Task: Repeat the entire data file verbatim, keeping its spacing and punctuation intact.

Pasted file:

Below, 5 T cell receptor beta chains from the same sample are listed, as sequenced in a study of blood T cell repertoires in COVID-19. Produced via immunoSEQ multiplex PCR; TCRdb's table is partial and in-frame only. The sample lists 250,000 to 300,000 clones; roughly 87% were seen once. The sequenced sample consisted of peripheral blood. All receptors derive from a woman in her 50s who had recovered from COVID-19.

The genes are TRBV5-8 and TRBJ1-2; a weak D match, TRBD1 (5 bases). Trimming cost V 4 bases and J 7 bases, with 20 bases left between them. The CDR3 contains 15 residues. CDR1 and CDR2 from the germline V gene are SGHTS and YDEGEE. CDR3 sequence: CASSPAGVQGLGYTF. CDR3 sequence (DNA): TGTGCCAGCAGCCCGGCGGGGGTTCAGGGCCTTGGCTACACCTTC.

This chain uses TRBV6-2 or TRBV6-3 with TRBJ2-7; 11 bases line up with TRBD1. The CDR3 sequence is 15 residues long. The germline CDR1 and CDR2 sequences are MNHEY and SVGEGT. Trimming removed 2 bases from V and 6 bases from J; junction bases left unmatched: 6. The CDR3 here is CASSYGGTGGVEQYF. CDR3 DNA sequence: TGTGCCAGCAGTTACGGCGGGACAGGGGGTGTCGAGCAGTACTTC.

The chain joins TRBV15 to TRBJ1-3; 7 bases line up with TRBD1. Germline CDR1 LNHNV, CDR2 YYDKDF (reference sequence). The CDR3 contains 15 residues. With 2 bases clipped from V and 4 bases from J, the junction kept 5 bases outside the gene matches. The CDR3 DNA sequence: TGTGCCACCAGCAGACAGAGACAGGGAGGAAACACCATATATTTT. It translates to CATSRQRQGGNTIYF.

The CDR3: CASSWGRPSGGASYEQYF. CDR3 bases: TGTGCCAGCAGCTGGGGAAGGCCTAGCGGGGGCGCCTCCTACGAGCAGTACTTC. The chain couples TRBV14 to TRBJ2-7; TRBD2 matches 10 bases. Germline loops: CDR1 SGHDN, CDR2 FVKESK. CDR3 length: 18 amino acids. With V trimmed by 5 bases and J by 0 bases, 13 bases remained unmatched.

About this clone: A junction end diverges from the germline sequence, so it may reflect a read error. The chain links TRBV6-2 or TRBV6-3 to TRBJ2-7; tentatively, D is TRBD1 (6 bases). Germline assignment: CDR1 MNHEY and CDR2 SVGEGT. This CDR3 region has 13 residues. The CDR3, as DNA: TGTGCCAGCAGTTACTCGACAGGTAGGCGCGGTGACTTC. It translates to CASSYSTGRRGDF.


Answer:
Below, 5 T cell receptor beta chains from the same sample are listed, as sequenced in a study of blood T cell repertoires in COVID-19. Produced via immunoSEQ multiplex PCR; TCRdb's table is partial and in-frame only. The sample lists 250,000 to 300,000 clones; roughly 87% were seen once. The sequenced sample consisted of peripheral blood. All receptors derive from a woman in her 50s who had recovered from COVID-19.

The genes are TRBV5-8 and TRBJ1-2; a weak D match, TRBD1 (5 bases). Trimming cost V 4 bases and J 7 bases, with 20 bases left between them. The CDR3 contains 15 residues. CDR1 and CDR2 from the germline V gene are SGHTS and YDEGEE. CDR3 sequence: CASSPAGVQGLGYTF. CDR3 sequence (DNA): TGTGCCAGCAGCCCGGCGGGGGTTCAGGGCCTTGGCTACACCTTC.

This chain uses TRBV6-2 or TRBV6-3 with TRBJ2-7; 11 bases line up with TRBD1. The CDR3 sequence is 15 residues long. The germline CDR1 and CDR2 sequences are MNHEY and SVGEGT. Trimming removed 2 bases from V and 6 bases from J; junction bases left unmatched: 6. The CDR3 here is CASSYGGTGGVEQYF. CDR3 DNA sequence: TGTGCCAGCAGTTACGGCGGGACAGGGGGTGTCGAGCAGTACTTC.

The chain joins TRBV15 to TRBJ1-3; 7 bases line up with TRBD1. Germline CDR1 LNHNV, CDR2 YYDKDF (reference sequence). The CDR3 contains 15 residues. With 2 bases clipped from V and 4 bases from J, the junction kept 5 bases outside the gene matches. The CDR3 DNA sequence: TGTGCCACCAGCAGACAGAGACAGGGAGGAAACACCATATATTTT. It translates to CATSRQRQGGNTIYF.

The CDR3: CASSWGRPSGGASYEQYF. CDR3 bases: TGTGCCAGCAGCTGGGGAAGGCCTAGCGGGGGCGCCTCCTACGAGCAGTACTTC. The chain couples TRBV14 to TRBJ2-7; TRBD2 matches 10 bases. Germline loops: CDR1 SGHDN, CDR2 FVKESK. CDR3 length: 18 amino acids. With V trimmed by 5 bases and J by 0 bases, 13 bases remained unmatched.

About this clone: A junction end diverges from the germline sequence, so it may reflect a read error. The chain links TRBV6-2 or TRBV6-3 to TRBJ2-7; tentatively, D is TRBD1 (6 bases). Germline assignment: CDR1 MNHEY and CDR2 SVGEGT. This CDR3 region has 13 residues. The CDR3, as DNA: TGTGCCAGCAGTTACTCGACAGGTAGGCGCGGTGACTTC. It translates to CASSYSTGRRGDF.